Question: I have a small oxidation event at my landfill and am continually testing for carbon monoxide (CO) in the surrounding landfill gas (LFG) extraction wells. Using colorimetric tubes, I am monitoring the readings which range from 5-10 parts per million (ppm). Is there an accepted standard for background carbon monoxide in LFG? Moreover, how much inaccuracy is expected using the colorimetric tube testing?
Answer: Carbon monoxide (CO) can be found in small quantities even when there is no landfill fire. If your concern is landfill fire, most reputable resources state that a landfill fire generates readings of at least 100 ppm CO and more typically in the 500-1000 ppm range with 1000 ppm a reliable indicator that a landfill fire event may be present.
CO readings on colorimetric tubes are inherently less accurate and tend to run higher than laboratory results. Colorimetric tubes do provide value as a real-time indicator versus subsequent lab results, and can be used as an index reading, calibrated by lab results later. If you’ve had a landfill fire event before, with CO levels greater than 100 ppm, the lab confirmed 5-10 ppm CO could be residual left over from the earlier event.
Although some people believe that the presence of CO at almost any level is an indicator of landfill fire, recent laboratory tests show that CO can be generated at values up to and over 1000 ppm by elevating refuse temperatures without the presence of combustion (fire). Other tests have shown that high values of CO are found in some landfills with no current landfill fire and no indication of a past landfill fire. This information supports that it is possible that Elevated Temperature (ET) Landfills can have CO levels over 1000 ppm CO without the presence of combustion or landfill fire.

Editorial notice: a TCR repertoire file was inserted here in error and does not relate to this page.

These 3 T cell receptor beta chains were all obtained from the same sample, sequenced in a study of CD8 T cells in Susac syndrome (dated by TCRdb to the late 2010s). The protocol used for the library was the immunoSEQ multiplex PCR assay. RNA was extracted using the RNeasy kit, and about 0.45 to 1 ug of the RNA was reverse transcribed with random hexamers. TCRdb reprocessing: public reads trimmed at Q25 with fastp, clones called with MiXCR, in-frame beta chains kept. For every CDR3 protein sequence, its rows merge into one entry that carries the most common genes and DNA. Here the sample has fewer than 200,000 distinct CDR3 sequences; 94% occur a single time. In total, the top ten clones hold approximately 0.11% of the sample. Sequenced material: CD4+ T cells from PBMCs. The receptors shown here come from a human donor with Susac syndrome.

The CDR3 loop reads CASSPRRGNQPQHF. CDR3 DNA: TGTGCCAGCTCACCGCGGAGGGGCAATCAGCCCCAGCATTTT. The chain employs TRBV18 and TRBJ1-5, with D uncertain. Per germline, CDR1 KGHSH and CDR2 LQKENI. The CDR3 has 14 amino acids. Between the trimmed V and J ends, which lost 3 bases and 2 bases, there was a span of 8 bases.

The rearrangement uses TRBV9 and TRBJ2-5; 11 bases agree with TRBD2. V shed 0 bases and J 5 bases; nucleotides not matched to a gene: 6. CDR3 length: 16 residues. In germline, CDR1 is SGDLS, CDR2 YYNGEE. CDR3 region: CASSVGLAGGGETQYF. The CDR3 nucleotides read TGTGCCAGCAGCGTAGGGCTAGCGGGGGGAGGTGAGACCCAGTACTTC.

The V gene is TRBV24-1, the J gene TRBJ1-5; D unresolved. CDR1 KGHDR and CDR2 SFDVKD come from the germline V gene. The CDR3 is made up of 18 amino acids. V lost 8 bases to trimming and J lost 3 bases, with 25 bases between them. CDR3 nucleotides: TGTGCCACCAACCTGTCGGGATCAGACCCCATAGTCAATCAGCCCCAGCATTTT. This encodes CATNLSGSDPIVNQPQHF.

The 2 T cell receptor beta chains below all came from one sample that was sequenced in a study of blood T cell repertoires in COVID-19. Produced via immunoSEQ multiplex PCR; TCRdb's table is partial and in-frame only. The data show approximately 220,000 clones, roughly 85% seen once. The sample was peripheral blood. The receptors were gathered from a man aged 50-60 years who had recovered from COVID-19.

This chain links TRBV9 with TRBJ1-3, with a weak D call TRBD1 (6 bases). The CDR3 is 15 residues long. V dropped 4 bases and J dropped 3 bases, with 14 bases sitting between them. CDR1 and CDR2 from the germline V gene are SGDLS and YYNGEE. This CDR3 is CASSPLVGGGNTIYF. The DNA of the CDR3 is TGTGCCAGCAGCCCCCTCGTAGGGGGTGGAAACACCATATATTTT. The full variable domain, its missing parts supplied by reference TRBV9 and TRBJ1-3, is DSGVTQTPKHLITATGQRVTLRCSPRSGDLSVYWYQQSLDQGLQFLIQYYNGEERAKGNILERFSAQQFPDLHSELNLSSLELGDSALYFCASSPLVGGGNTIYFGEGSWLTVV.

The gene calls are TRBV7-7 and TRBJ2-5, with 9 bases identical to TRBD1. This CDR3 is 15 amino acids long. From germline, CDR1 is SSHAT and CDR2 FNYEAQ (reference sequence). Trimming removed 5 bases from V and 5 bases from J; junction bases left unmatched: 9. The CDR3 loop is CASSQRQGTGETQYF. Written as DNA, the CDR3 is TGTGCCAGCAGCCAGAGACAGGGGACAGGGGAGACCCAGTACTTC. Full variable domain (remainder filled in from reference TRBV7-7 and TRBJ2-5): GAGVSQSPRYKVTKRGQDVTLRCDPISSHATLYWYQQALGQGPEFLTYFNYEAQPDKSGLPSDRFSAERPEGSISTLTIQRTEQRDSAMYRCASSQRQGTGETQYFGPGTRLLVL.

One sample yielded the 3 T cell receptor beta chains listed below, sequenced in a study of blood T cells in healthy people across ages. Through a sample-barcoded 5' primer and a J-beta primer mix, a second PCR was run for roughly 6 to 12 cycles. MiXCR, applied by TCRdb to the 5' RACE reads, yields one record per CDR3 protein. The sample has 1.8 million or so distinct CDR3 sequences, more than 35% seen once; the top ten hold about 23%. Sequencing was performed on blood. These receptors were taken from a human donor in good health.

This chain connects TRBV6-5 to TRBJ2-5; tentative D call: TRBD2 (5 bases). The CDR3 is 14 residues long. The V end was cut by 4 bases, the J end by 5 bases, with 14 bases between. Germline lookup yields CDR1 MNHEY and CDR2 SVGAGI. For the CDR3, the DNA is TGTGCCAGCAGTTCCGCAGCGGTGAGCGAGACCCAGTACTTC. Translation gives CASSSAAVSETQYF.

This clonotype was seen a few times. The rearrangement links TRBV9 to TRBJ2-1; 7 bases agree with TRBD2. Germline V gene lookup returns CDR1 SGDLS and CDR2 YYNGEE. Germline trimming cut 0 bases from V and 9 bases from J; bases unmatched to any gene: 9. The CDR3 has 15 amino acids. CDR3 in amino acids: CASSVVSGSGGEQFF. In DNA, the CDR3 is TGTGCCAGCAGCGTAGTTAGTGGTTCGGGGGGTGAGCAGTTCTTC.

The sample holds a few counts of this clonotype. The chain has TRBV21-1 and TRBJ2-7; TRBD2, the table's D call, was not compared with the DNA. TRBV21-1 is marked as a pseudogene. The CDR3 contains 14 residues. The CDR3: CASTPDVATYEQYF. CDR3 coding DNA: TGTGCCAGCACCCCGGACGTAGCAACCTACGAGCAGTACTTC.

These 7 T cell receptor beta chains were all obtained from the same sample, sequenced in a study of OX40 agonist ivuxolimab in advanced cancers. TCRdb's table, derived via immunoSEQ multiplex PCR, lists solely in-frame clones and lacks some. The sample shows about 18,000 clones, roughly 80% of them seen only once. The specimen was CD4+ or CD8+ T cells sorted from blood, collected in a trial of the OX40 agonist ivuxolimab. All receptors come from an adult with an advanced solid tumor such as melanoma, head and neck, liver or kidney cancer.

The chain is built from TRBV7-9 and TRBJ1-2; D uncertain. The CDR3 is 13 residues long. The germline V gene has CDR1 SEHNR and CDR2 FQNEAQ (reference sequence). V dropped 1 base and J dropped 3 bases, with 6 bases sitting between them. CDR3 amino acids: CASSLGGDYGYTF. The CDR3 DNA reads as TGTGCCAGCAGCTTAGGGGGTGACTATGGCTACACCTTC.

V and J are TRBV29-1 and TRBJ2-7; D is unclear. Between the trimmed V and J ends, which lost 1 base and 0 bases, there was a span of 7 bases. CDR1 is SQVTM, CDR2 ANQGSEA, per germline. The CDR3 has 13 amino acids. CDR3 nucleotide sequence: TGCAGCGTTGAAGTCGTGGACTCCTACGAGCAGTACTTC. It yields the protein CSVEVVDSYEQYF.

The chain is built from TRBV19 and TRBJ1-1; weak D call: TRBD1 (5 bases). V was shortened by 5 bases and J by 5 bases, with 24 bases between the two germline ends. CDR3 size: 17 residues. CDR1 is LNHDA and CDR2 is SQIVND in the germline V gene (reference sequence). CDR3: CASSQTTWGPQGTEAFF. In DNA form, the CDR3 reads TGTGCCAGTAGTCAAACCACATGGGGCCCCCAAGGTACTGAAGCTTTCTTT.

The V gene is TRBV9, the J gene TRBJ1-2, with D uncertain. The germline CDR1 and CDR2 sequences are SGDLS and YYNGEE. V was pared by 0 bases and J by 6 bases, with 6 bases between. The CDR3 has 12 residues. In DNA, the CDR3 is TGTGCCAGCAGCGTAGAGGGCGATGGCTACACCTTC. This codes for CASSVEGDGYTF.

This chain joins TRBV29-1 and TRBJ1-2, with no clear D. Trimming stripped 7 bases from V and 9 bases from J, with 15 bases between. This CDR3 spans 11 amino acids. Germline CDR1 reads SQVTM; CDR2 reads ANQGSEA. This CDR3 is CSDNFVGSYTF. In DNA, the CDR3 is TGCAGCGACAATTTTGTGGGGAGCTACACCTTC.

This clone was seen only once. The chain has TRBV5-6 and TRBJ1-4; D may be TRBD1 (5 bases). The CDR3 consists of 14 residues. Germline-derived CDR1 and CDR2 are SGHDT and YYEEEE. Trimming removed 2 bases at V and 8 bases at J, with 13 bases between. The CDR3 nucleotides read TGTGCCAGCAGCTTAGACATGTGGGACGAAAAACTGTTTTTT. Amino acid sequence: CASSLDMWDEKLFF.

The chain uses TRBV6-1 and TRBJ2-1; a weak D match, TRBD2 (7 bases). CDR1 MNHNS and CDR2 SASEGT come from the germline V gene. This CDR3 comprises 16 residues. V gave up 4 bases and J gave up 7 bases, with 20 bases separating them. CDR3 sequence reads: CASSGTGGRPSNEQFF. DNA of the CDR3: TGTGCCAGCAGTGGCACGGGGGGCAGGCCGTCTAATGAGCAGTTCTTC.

In the end, CO can be an indicator of landfill fire, but not always, as described here. Low methane, high carbon dioxide, and even landfill temperatures above 131 degrees F may or may not be indicators of past or current landfill fire. Physical indicators of a landfill fire may include rapid settlement in a localized area, cracks and fissures, smoke and flame, melted landfill gas system components, and char on the inside of LFG headers and blower/flare station components such as a flame arrester. However, most of these indicators can occur at ET landfills as well without the presence of fire or combustion.
A professional landfill gas engineer is needed to assess these conditions as a whole, and make a judgment on the underlying driver, condition, and resolution.
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